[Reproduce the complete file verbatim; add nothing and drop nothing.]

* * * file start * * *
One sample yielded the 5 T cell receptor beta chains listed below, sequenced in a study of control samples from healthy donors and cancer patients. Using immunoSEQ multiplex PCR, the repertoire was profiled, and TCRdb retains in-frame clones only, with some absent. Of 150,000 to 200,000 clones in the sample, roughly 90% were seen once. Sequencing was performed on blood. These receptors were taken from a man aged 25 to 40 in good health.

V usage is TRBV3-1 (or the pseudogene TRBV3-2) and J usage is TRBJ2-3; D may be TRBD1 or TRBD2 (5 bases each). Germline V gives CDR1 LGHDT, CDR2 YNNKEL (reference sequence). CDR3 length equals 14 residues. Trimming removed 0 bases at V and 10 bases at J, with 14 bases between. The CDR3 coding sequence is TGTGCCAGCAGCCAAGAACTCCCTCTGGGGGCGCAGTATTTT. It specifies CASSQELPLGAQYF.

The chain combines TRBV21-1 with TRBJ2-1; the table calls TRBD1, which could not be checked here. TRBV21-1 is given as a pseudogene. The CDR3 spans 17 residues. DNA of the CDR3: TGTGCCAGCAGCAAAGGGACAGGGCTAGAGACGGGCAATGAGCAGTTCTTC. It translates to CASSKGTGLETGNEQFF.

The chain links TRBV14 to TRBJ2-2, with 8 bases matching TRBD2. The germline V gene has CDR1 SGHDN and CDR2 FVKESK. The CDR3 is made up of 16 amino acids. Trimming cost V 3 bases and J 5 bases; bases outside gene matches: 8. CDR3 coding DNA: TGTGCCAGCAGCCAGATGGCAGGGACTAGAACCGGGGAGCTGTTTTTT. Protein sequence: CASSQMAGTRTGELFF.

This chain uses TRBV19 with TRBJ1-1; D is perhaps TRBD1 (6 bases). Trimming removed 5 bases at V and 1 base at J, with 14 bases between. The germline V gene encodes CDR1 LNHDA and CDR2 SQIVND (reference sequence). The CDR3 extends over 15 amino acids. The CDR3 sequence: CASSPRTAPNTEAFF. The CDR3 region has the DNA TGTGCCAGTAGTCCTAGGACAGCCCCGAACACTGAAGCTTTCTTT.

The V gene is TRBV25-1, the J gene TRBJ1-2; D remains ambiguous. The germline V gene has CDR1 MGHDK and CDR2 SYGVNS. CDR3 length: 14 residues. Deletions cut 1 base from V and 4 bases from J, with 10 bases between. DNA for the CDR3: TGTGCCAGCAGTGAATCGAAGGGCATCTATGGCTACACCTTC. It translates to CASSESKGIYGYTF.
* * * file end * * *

One sample yielded the 5 T cell receptor beta chains listed below, sequenced in a study of control samples from healthy donors and cancer patients. Using immunoSEQ multiplex PCR, the repertoire was profiled, and TCRdb retains in-frame clones only, with some absent. Of 150,000 to 200,000 clones in the sample, roughly 90% were seen once. Sequencing was performed on blood. These receptors were taken from a man aged 25 to 40 in good health.

V usage is TRBV3-1 (or the pseudogene TRBV3-2) and J usage is TRBJ2-3; D may be TRBD1 or TRBD2 (5 bases each). Germline V gives CDR1 LGHDT, CDR2 YNNKEL (reference sequence). CDR3 length equals 14 residues. Trimming removed 0 bases at V and 10 bases at J, with 14 bases between. The CDR3 coding sequence is TGTGCCAGCAGCCAAGAACTCCCTCTGGGGGCGCAGTATTTT. It specifies CASSQELPLGAQYF.

The chain combines TRBV21-1 with TRBJ2-1; the table calls TRBD1, which could not be checked here. TRBV21-1 is given as a pseudogene. The CDR3 spans 17 residues. DNA of the CDR3: TGTGCCAGCAGCAAAGGGACAGGGCTAGAGACGGGCAATGAGCAGTTCTTC. It translates to CASSKGTGLETGNEQFF.

The chain links TRBV14 to TRBJ2-2, with 8 bases matching TRBD2. The germline V gene has CDR1 SGHDN and CDR2 FVKESK. The CDR3 is made up of 16 amino acids. Trimming cost V 3 bases and J 5 bases; bases outside gene matches: 8. CDR3 coding DNA: TGTGCCAGCAGCCAGATGGCAGGGACTAGAACCGGGGAGCTGTTTTTT. Protein sequence: CASSQMAGTRTGELFF.

This chain uses TRBV19 with TRBJ1-1; D is perhaps TRBD1 (6 bases). Trimming removed 5 bases at V and 1 base at J, with 14 bases between. The germline V gene encodes CDR1 LNHDA and CDR2 SQIVND (reference sequence). The CDR3 extends over 15 amino acids. The CDR3 sequence: CASSPRTAPNTEAFF. The CDR3 region has the DNA TGTGCCAGTAGTCCTAGGACAGCCCCGAACACTGAAGCTTTCTTT.

The V gene is TRBV25-1, the J gene TRBJ1-2; D remains ambiguous. The germline V gene has CDR1 MGHDK and CDR2 SYGVNS. CDR3 length: 14 residues. Deletions cut 1 base from V and 4 bases from J, with 10 bases between. DNA for the CDR3: TGTGCCAGCAGTGAATCGAAGGGCATCTATGGCTACACCTTC. It translates to CASSESKGIYGYTF.